David (16:26): I think having time to do some of those considerations, who’d be a good fit for this, is also a key function of the betting table, or at least usually the stop between the betting table and the kickoff because you can go like, do you know what? Let’s say Anup just worked on this six week project. It was a really long slog the last cycle. It’d be better if he worked on a bunch of small batch stuff. So having that opportunity to mix things up or this person is out on vacation, that’s why they’re going to be not the right fit for this. This is going to be highly intensive. It’s really important that you have to have this abstract idea of here’s the pitches, here’s the rough budget that we have in terms of time, hours or weeks that we have associated with, and then translating that to both people and a calendar.
(17:15): So what we often do is we line these things up in blocks and go like, okay, we have these people. Here’s how the blocks and the budgets that we have assigned to them are going to line up because it also has to work around things like on-call. So all the programmers that we have will every cycle spend one week out of those eight weeks doing on-call, which is essentially being the second line of response to customers who write in about issues. That has to fit in, and we actually have to fit it in a way that fits with the pitch work that they’re going to be working on. If someone is on a six week project, it’s not that great if they get assigned to on-call right in the middle. We usually put it at the beginning. I was going to say, or at the end, we used to put it at the end and then we realized that was always a bad idea because if you’re on a large ambitious six week project, usually you have some overrun at the end and that then sits an on-call, so some of those lessons just get folded into that process where you go, here’s what we want to work on from an abstract sense of budget, which might be, Hey, we have four programmers for six weeks.
(18:16): None are on vacation, so we have 24 weeks. We should do a little bit of slack, so maybe let’s schedule 22 weeks. That’s often how we actually do it. We go like, okay, here’s the maximum we could do. We rarely try to max everything out because something usually pops up, leave a little reactive room, cut it down like two weeks, 22 weeks, what pitches can we fit into that? And then it is a little bit of Tetris or trade off. You go, here’s a four weeker that brings us down to 18. If we’re going to do the six weeker, then we’re down to 12. That means we can’t do these. So that’s how we shuffle the board around until you go, yeah, you know what? That kind of looks good. And I think every betting table we’ve done in a while has that sense of there’s something left over and then it spills over and do you know what?
(19:02): The leftover part is also really interesting because it reaffirms this notion of why it’s good not to plan for the future. Because so often a betting table we’re really excited about a pitch. We’ll go like, oh, we can’t fit it in. Then the next table, it doesn’t get picked, and that comes from this. You have the context of what you should work on is very determined on now, in a good way, because you have more information now than you did two months ago, or even worse. Some people do roadmaps that are 18 months out. I just go like, geez, I really hope that’s somehow worth it for your sales exercises because man would I hate to be locked in 14 months from now for a decision I made in late '21. Yikes.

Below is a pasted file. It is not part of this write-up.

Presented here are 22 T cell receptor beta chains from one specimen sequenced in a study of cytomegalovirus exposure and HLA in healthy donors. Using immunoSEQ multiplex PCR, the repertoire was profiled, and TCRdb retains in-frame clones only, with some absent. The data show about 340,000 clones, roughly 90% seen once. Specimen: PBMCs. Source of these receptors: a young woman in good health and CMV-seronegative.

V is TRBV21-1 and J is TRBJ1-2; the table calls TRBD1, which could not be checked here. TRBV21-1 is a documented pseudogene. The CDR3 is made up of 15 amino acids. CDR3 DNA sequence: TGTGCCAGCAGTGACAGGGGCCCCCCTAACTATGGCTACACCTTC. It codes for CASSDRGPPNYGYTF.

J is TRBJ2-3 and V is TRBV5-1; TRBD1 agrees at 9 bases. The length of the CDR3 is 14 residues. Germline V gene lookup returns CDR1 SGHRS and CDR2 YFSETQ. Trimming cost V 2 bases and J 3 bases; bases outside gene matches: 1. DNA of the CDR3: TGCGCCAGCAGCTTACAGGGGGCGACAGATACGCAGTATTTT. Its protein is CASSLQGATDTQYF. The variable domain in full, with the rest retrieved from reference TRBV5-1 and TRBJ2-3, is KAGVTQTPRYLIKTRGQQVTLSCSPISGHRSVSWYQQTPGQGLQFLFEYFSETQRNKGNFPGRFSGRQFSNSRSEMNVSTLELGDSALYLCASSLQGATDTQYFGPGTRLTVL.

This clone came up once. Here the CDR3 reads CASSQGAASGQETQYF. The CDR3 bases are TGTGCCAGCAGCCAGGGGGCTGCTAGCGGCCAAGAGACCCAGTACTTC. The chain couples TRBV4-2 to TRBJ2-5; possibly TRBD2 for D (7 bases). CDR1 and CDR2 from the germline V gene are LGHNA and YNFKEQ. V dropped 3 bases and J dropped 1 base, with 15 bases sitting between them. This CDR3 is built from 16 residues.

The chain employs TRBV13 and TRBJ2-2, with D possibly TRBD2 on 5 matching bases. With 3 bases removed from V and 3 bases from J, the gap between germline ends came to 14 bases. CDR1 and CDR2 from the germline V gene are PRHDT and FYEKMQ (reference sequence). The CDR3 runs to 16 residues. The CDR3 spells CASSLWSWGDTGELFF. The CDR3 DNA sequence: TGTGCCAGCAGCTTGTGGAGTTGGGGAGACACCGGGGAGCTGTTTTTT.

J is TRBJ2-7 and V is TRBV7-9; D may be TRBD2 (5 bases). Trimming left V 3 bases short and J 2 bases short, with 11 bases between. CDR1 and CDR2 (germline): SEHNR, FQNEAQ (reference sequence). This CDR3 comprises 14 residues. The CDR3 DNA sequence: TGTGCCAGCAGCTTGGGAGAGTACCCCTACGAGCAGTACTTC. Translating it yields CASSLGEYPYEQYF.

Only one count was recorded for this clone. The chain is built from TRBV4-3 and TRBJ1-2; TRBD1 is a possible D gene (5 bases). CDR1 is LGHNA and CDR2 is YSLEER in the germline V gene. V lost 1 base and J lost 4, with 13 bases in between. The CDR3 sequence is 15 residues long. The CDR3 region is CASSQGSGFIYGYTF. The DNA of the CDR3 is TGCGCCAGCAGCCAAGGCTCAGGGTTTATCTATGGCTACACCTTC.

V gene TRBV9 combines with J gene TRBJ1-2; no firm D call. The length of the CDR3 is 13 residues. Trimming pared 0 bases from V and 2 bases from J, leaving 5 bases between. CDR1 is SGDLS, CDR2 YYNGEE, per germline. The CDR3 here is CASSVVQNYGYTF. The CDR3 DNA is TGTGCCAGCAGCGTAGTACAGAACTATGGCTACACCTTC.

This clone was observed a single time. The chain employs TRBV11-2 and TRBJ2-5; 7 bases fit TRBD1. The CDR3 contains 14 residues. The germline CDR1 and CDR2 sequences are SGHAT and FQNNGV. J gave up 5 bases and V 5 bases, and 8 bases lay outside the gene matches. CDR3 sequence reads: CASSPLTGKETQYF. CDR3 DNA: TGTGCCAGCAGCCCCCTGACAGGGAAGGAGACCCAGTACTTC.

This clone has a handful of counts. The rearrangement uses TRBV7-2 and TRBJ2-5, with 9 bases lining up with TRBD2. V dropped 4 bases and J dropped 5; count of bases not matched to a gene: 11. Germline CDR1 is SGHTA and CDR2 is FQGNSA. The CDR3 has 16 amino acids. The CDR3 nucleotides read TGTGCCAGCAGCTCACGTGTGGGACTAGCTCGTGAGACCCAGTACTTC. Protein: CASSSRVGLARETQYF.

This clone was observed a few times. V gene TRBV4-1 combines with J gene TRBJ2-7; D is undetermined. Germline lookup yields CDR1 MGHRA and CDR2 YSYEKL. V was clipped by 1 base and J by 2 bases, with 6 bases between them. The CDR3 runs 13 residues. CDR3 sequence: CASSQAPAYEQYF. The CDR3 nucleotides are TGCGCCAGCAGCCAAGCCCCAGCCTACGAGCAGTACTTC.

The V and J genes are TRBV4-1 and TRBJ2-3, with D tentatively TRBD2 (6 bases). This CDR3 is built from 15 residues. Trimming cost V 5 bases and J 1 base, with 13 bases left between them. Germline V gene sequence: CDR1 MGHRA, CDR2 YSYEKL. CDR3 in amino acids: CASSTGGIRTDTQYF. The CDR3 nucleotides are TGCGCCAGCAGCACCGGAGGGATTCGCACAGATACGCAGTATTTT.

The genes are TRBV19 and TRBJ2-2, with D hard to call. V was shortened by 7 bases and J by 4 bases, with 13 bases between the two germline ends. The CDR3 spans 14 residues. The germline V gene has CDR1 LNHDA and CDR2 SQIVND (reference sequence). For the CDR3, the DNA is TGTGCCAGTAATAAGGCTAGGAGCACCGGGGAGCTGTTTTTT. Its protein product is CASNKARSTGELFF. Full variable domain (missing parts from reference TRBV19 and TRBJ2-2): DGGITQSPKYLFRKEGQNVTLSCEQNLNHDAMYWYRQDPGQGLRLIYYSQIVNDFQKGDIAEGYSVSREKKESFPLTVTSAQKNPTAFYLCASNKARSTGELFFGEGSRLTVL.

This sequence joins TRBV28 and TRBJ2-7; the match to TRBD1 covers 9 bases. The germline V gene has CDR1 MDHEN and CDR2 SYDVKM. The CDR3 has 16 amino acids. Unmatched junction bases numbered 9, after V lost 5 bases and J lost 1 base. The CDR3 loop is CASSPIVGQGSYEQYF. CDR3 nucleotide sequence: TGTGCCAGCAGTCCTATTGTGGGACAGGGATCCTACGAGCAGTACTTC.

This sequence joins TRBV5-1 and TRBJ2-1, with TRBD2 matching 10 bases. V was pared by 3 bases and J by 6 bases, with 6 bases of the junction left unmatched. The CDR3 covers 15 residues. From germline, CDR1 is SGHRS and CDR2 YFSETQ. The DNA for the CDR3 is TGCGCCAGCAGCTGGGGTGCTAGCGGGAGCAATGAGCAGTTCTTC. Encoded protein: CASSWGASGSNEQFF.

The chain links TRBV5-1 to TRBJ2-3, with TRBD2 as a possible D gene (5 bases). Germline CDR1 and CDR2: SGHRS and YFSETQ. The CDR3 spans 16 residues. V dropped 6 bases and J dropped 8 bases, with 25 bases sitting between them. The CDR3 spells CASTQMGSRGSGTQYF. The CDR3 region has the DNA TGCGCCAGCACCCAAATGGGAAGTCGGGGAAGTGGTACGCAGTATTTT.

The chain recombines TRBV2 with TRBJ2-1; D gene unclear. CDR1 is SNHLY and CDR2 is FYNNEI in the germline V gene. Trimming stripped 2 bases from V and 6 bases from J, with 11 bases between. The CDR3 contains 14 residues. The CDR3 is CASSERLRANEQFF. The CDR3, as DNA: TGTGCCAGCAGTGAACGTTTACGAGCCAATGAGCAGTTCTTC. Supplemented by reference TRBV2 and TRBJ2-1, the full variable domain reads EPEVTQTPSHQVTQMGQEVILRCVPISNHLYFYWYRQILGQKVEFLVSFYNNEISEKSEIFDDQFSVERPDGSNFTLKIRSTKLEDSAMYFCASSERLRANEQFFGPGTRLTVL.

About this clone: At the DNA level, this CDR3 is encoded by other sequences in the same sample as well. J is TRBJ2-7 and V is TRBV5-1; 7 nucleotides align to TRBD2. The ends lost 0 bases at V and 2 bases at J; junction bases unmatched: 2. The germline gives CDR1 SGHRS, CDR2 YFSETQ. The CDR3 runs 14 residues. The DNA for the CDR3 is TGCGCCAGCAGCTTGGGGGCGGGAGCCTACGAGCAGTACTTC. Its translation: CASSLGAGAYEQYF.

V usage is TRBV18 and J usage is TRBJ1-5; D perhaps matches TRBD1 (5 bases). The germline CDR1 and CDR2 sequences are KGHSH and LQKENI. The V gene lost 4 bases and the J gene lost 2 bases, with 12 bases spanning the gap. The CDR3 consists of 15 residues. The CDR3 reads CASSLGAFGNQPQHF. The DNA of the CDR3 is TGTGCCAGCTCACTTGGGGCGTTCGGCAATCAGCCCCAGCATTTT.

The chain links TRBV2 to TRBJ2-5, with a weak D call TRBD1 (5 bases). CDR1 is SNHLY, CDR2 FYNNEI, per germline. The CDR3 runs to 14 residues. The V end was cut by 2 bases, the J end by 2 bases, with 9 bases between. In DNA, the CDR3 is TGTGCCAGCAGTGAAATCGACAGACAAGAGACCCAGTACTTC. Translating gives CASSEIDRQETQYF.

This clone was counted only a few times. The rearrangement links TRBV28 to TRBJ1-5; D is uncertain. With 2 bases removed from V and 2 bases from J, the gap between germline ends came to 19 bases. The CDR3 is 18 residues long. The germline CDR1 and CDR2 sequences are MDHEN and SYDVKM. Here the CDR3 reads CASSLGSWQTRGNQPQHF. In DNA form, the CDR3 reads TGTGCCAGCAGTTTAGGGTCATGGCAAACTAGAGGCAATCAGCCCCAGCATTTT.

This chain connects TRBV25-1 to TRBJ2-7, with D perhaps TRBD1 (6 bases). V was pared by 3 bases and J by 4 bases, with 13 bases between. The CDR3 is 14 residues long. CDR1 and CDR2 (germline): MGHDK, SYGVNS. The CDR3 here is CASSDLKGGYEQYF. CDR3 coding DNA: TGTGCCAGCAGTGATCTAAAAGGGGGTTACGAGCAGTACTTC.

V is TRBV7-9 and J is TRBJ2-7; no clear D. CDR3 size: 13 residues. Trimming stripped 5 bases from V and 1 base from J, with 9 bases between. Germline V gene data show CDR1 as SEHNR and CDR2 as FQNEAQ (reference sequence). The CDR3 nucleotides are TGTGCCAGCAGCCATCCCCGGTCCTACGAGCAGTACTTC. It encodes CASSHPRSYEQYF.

Kimberly (19:47): Well, now that I know it’s not a secret society with you guys in robes smoking cigars.
David (19:51): Well, do you know?
Kimberly (19:55): It’s true. I don’t actually know there are no photographs, but it’s interesting that so much of this is asynchronous. It doesn’t surprise me just for how we work. I would imagine for people who are listening who aren’t as heavy writers as we are, they’re all getting in a room and just kind of chatting this through. Kind of tell me why you think it’s an advantage to have so much of this written and asynchronous.
Jason (20:16): Well, first of all, we’re spread out across many time zones and we ask for many people’s different opinions. So it’s just logistically very hard for us to get together, first of all, to have conversations like this. But moreso, a big part of it is one of the reasons why we’re mostly asynchronous in general is because you want people to think things through. So you write something up in detail and you post it and you want someone to think it through, not hear it for the first time in a room where a decision has to be made an hour later, someone who thought about this pitch may have had two weeks to think about the pitch. Why do you only get eight minutes to weigh in on the clock before? So it’s about fairness also, and it’s also just about contemplation and thinking it through and sleeping on it and whatever. So there’s a big part of it that, but also there’s a logistic side of it. Still, even if you’re a local though, I would encourage you to write things up, let people stew on it for a while, and even if no one says anything asynchronously, at least people had, they were able to consider this a few days prior to the getting together to discuss it.